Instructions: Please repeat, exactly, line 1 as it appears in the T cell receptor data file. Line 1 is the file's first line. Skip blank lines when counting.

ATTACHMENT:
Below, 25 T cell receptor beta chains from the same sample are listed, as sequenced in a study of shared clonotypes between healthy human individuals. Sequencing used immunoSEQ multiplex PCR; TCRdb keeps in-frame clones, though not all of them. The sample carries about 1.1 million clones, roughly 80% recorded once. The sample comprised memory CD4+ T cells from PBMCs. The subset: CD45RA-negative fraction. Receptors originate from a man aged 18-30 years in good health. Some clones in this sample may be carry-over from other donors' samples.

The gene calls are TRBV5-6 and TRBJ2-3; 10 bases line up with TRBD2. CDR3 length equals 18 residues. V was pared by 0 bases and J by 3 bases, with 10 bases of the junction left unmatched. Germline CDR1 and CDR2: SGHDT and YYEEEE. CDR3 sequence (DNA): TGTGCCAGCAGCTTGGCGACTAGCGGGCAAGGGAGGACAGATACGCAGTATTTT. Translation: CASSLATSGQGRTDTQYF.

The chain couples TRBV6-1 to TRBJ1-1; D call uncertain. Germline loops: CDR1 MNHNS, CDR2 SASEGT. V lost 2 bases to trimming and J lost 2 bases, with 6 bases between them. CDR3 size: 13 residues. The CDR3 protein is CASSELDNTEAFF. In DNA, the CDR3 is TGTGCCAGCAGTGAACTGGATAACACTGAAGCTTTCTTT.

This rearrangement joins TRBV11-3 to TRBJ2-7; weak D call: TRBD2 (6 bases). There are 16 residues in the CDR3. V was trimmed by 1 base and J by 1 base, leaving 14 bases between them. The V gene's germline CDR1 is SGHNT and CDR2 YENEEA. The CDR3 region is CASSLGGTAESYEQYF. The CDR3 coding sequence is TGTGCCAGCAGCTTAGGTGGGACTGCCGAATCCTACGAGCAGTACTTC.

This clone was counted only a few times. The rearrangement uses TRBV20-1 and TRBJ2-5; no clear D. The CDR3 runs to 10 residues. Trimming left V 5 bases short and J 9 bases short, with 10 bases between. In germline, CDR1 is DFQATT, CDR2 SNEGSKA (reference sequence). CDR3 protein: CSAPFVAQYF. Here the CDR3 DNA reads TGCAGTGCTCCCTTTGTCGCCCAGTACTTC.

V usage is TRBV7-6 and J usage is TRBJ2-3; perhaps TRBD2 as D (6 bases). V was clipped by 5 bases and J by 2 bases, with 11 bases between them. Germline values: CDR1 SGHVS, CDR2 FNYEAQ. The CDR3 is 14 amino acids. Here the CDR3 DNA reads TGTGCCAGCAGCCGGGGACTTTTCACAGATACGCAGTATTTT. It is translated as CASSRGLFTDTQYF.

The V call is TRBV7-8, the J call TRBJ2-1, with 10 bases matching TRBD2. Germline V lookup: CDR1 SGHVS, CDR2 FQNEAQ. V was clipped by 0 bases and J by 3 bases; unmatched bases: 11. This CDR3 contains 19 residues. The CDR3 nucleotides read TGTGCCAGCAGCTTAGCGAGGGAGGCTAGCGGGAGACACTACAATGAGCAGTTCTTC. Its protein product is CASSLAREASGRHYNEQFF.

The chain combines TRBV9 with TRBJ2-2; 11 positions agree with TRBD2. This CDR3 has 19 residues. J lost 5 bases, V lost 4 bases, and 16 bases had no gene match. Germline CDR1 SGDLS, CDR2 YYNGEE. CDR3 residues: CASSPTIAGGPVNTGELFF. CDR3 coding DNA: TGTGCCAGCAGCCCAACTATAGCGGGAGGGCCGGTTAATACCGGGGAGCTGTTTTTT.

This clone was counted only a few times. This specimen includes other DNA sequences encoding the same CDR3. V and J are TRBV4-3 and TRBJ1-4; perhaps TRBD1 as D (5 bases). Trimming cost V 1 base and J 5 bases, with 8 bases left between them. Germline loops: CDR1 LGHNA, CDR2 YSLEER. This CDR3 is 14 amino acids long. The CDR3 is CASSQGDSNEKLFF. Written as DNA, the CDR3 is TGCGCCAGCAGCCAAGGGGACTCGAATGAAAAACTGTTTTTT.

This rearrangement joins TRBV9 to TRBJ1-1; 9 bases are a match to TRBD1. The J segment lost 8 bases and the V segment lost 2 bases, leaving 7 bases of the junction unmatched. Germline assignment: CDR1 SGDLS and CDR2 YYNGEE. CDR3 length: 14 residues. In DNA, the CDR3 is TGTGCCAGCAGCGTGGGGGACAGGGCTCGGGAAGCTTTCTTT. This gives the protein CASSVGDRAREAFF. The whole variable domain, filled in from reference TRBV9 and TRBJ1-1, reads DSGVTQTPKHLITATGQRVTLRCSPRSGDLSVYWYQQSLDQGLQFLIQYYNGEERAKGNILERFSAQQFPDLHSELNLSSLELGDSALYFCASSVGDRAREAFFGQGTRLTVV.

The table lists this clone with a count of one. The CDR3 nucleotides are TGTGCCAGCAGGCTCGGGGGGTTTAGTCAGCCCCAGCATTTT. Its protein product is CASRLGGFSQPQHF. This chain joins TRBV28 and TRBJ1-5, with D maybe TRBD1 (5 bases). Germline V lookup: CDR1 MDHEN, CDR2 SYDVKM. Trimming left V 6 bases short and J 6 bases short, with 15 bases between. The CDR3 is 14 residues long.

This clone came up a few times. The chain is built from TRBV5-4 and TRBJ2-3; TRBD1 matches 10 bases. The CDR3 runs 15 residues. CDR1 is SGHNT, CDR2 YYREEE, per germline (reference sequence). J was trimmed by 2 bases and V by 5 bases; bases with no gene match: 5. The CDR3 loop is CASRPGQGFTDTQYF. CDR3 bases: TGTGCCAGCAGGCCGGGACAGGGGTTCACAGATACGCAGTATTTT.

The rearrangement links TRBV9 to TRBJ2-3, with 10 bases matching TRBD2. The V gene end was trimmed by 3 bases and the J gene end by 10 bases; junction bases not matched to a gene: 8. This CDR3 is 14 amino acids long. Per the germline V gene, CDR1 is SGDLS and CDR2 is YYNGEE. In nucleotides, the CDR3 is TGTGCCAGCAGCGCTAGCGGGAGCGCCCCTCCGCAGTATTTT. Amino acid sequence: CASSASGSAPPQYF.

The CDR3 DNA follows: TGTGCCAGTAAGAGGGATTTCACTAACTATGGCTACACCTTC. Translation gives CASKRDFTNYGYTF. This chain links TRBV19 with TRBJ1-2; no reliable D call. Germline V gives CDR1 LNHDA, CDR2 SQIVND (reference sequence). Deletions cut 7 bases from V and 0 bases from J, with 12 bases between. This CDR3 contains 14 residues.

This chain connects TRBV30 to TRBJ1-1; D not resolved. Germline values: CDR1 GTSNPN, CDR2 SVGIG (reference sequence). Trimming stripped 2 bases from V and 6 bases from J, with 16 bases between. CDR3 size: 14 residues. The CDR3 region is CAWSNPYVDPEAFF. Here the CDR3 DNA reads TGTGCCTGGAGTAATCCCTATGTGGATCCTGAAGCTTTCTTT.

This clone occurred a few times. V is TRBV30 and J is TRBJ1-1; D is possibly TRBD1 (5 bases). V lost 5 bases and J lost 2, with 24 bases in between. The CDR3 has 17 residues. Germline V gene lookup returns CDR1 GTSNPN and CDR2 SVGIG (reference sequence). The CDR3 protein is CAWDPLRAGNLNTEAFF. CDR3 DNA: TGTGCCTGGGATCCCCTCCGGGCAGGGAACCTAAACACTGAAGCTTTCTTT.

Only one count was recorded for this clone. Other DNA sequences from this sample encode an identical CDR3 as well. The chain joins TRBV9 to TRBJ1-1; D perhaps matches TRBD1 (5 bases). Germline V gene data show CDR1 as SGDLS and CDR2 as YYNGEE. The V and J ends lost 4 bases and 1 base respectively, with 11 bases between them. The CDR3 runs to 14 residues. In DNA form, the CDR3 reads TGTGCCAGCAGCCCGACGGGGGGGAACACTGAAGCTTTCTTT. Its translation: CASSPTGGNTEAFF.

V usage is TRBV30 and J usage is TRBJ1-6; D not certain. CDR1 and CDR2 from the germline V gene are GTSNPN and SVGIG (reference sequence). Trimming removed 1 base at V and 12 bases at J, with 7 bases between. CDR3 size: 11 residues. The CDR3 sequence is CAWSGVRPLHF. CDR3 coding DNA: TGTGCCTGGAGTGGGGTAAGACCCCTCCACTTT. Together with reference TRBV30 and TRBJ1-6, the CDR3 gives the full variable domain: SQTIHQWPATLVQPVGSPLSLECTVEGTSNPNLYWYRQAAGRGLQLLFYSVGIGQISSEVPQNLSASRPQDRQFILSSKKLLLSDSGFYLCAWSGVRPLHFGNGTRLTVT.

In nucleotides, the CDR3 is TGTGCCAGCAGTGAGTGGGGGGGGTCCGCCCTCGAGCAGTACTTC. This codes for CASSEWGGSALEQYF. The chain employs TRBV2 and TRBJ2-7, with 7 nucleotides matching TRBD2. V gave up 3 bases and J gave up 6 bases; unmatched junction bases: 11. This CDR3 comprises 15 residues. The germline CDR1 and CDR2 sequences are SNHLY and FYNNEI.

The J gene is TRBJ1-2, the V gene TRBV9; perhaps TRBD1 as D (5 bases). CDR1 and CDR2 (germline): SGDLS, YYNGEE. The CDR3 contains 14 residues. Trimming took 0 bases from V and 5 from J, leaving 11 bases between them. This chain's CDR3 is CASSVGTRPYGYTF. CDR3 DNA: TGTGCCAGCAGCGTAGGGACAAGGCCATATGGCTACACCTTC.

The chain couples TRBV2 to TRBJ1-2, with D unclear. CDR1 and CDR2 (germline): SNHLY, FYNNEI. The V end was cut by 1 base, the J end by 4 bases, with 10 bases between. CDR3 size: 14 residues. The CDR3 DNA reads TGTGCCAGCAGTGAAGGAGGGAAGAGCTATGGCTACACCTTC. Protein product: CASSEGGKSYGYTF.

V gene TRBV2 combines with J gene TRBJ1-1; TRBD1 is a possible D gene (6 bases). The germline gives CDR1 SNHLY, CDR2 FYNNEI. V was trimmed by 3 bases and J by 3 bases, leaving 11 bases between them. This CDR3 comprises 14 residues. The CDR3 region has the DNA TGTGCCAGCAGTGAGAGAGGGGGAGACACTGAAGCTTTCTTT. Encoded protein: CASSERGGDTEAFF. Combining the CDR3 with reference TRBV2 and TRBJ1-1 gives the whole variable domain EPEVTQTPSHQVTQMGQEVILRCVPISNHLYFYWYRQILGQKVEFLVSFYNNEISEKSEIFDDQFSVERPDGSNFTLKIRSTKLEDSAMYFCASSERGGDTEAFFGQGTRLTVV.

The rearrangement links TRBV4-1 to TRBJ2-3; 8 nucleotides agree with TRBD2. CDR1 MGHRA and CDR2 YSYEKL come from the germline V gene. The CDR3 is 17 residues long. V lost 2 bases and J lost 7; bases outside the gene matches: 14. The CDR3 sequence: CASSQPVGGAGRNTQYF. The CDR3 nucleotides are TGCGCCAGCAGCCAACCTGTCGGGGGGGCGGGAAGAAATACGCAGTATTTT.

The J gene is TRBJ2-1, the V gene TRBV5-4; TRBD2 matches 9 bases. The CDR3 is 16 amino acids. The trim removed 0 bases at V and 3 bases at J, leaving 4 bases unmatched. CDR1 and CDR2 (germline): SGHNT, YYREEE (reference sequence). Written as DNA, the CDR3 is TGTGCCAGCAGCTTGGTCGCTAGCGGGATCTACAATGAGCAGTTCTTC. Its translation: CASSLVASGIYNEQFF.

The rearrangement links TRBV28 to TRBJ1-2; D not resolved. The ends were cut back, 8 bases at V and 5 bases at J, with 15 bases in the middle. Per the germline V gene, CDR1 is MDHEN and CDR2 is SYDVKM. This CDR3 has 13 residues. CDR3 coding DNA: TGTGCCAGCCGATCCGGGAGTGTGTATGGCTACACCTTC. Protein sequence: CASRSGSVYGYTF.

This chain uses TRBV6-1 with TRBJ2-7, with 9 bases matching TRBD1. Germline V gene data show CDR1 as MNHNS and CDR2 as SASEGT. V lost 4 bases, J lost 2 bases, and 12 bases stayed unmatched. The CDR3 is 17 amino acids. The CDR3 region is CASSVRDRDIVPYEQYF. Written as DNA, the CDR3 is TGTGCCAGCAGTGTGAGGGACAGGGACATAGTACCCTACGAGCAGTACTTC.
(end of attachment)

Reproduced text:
Below, 25 T cell receptor beta chains from the same sample are listed, as sequenced in a study of shared clonotypes between healthy human individuals. Sequencing used immunoSEQ multiplex PCR; TCRdb keeps in-frame clones, though not all of them. The sample carries about 1.1 million clones, roughly 80% recorded once. The sample comprised memory CD4+ T cells from PBMCs. The subset: CD45RA-negative fraction. Receptors originate from a man aged 18-30 years in good health. Some clones in this sample may be carry-over from other donors' samples.